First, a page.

RadioandMusic
| 20 Sep 2019
Radio Misty: We will bid for more stations in next auctions

From being the only station to air shows and music in five different languages to becoming the household name in North Bengal and Sikkim- Radio Misty had  enjoyed an excellent journey. This network has stood tall and strong due to its informative and innovative content. All thanks to the youngest CEO of Indian radio music industry Nishant Mittal, whose contribution was recognised by Institute Of Leadership Entrepreneurship and Development (ilead) as they conferred him with Young Achievers awards in Siliguri.

Radio business is completely different today as compared to time when we started off. When we came into this business, we had to educate the masses about radio. If we see radio is not alien to this region due to the presence of BBC. The other thing is that since we live in the hilly regions, people listen to radio but having a channel with an innovative content and music was something new for the masses. Also we getting advertisements were difficult as the people didn’t understand the business opportunities that radio would give them. It was only after two or three years we started getting revenue. Now whenever there is an important event people turn to radio, which in itself is a positive change. Content wise, Radio Misty has undergone a plethora of innovation. We have made our programs more informative, innovative and increased interactions, which helps us city centric.

Earlier, when we started off, there was minimal information about places like Siliguri and Sikkim. When we pitched to advertisers about the city they had to look for the place, analyse the importance and then invest money. After getting a feedback from the local dealers about the purchasing power, the advertisers poured in.

Our USP was to make Radio Misty a complete city centric network and not cater to any one segment of the society. We target the age group from 8-80 years and hence we cater to the masses and not a particular set of audiences. We have a platform where we had shows for all generations.  Also we had two way interactions where we take feedback from our listeners and make the suggested changes.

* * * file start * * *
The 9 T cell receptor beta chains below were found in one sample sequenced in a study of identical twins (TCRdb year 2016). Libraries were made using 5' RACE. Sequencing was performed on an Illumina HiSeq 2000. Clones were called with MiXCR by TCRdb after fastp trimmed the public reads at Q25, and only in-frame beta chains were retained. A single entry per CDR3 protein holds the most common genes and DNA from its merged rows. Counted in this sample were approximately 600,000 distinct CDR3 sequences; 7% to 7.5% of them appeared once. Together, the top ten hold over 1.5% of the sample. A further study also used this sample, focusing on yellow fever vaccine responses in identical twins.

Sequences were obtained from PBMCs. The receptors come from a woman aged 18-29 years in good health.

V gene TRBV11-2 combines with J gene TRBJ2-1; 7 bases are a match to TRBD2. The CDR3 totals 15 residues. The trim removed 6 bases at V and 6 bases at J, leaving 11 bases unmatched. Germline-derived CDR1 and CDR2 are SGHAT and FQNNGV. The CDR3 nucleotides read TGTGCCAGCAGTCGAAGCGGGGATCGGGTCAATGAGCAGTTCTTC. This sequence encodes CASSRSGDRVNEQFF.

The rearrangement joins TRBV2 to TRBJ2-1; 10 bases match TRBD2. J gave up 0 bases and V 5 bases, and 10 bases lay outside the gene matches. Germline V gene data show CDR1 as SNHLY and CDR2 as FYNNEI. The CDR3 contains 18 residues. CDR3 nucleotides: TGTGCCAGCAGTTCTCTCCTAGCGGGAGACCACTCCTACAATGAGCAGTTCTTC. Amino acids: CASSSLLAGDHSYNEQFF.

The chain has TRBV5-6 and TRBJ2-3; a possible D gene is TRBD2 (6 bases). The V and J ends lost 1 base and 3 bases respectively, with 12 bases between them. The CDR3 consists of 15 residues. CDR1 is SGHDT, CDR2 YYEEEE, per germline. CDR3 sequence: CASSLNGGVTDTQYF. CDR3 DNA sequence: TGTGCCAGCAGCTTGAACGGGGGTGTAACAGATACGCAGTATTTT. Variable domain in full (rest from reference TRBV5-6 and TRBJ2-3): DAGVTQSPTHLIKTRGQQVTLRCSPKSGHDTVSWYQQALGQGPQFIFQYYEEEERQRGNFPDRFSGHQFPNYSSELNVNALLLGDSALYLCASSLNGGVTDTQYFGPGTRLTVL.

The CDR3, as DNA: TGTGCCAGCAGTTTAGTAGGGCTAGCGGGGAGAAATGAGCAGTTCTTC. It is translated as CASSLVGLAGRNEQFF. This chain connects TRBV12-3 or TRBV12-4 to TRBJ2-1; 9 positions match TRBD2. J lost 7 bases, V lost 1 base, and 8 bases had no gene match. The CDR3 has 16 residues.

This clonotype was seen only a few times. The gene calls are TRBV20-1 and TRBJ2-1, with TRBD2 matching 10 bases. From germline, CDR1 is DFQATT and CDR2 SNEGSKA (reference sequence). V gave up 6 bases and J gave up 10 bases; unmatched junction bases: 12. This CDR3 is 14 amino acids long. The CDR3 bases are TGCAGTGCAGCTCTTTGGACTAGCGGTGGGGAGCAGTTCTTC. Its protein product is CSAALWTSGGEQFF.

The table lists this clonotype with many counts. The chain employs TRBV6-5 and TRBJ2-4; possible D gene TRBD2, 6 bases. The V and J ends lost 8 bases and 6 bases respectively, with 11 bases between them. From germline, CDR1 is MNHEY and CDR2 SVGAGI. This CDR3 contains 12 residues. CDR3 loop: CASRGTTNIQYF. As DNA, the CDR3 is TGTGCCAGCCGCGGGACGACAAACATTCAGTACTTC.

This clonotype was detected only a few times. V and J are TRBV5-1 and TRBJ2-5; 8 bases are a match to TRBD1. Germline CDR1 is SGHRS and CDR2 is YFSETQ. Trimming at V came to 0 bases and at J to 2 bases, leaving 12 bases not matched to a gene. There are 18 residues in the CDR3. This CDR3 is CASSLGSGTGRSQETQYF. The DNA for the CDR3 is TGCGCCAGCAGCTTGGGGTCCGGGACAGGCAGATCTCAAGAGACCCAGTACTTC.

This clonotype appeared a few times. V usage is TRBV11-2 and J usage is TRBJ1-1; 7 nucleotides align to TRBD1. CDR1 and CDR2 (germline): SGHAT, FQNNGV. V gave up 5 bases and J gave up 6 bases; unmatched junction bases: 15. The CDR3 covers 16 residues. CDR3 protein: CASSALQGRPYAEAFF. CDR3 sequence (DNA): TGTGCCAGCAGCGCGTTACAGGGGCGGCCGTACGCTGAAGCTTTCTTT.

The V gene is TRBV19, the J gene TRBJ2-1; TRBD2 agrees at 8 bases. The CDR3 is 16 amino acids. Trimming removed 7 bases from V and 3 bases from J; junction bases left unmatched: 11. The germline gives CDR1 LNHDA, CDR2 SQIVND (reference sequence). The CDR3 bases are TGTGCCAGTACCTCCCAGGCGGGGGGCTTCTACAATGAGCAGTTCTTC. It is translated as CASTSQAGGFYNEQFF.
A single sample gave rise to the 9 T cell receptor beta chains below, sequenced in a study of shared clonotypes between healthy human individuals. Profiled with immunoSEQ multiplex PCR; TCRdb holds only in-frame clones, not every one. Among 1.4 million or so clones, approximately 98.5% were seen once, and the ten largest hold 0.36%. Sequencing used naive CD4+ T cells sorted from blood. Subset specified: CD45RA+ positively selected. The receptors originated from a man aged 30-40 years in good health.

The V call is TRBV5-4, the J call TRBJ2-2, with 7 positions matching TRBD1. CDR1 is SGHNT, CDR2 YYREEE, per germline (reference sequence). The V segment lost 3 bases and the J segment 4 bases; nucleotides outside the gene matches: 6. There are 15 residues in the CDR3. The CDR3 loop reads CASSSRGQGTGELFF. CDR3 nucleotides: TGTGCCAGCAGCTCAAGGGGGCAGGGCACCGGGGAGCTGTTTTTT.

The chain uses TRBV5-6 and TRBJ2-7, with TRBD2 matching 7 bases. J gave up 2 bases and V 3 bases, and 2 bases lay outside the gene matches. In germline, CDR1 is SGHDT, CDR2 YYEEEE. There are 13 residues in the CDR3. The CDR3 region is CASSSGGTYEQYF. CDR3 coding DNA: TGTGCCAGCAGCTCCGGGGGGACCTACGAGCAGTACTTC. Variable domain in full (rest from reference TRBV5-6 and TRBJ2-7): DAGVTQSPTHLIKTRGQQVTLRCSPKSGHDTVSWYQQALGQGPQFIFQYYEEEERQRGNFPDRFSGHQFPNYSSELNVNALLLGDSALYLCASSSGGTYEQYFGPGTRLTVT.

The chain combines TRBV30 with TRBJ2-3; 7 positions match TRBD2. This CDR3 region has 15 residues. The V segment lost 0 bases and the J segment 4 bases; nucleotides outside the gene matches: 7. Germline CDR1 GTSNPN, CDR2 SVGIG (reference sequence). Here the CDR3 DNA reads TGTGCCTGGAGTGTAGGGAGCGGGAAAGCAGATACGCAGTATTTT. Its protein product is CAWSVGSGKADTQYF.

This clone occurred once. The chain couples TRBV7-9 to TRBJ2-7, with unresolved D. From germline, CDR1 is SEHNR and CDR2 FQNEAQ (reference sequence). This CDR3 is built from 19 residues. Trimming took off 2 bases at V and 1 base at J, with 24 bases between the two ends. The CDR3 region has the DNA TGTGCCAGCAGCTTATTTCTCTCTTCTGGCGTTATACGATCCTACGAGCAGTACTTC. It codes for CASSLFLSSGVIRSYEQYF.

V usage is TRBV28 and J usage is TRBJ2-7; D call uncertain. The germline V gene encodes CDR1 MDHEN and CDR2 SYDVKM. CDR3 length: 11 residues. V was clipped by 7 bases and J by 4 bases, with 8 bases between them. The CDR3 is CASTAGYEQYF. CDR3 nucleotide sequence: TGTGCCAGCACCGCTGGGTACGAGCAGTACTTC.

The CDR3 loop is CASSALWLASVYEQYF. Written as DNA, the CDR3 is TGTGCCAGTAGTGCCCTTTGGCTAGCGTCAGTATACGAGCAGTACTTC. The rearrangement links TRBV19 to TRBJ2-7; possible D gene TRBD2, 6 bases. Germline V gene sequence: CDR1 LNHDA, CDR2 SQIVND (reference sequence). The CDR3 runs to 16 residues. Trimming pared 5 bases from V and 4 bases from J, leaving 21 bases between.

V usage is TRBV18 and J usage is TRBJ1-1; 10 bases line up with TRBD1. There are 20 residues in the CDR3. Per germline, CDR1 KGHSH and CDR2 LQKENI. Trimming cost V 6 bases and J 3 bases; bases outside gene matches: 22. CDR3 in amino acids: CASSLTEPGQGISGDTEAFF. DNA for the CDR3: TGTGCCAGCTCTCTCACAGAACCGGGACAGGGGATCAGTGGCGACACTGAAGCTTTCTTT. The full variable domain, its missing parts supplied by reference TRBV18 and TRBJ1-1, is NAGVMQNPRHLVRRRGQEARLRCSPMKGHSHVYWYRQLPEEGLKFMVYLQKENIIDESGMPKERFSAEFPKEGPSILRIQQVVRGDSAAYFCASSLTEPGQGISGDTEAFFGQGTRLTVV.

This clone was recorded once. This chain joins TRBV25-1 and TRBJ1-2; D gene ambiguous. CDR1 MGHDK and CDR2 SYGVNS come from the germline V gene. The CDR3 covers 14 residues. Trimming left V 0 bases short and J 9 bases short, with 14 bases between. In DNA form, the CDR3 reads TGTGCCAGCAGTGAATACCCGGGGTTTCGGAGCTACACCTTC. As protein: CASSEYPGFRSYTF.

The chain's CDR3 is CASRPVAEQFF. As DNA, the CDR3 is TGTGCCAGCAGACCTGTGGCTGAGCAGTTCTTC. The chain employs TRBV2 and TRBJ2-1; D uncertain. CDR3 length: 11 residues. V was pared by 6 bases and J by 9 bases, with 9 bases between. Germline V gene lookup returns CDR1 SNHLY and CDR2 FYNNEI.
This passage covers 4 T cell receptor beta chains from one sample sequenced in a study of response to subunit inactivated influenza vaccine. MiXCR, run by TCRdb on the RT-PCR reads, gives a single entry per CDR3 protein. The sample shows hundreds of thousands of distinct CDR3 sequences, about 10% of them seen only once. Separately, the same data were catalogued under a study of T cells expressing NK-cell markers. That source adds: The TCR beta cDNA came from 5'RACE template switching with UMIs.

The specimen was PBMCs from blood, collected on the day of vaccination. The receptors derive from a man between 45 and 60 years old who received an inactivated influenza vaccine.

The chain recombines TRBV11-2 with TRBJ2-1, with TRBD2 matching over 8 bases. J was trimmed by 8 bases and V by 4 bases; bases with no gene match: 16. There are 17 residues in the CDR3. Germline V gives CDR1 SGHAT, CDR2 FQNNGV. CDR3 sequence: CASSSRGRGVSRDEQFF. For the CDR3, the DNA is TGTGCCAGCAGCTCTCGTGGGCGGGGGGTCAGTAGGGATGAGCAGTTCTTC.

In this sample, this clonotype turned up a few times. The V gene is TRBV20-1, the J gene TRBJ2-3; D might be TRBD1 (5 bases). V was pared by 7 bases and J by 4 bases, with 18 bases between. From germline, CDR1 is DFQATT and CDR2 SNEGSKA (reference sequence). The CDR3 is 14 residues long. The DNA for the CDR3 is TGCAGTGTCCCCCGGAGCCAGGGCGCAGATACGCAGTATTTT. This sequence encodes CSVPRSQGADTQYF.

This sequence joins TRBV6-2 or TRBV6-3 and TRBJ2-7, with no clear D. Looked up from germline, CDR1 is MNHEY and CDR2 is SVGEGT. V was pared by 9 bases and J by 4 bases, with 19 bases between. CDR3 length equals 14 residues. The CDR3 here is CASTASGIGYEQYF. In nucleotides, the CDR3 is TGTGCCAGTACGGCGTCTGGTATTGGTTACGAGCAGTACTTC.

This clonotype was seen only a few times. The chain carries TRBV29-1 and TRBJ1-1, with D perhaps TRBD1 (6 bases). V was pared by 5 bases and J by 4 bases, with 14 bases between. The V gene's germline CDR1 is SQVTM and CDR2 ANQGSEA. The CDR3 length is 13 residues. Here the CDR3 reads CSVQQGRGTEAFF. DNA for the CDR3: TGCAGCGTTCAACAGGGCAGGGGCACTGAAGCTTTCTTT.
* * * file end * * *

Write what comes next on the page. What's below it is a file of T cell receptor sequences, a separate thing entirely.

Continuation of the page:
From our radio, we try to promote talent. In Sikkim, there are many local bands which we put on air to promote their music. Also interacting in five languages helped us connect strongly. Initially, the challenge was to develop a market in this region and get listeners for longer sustainability.

We actually had to understand what will go on air since if the channels not localised, it will lose its importance. Also, we do not believe in playing the same monotonous sound and content to bug the audiences. If you want new listeners then you have to have innovative content.

Our station is mix of music and content and we make it innovative by introducing programs like Doctor’s Live in which the doctors advice the people on various health related problems. Also we have partnered with BBC to give content; this is different from the local stations in our area. 

The strength for the radio station in this part of India is the untapped talent and the content wise it very rich with culture. We need to develop the talents but that takes time. Getting advertisers to tier II cities is a challenge for us. Competition is always good as is creates a healthy environment.

For Phase III, we are looking at location where we can have more stations. And we will be bidding for few stations in North-east. Our overall objective is to give the local flavors and provide listeners with information about their area, India and International not news but in form of infotainment.

In advertising pie, we have growth of 10 per cent every year.  In terms of listenership, we have grown of 88 per cent in past years. Radio industry in North-east has to see ways to make money in small town markets. Other thing is that we need resources and trained talent. To develop both of them is quite a difficult task.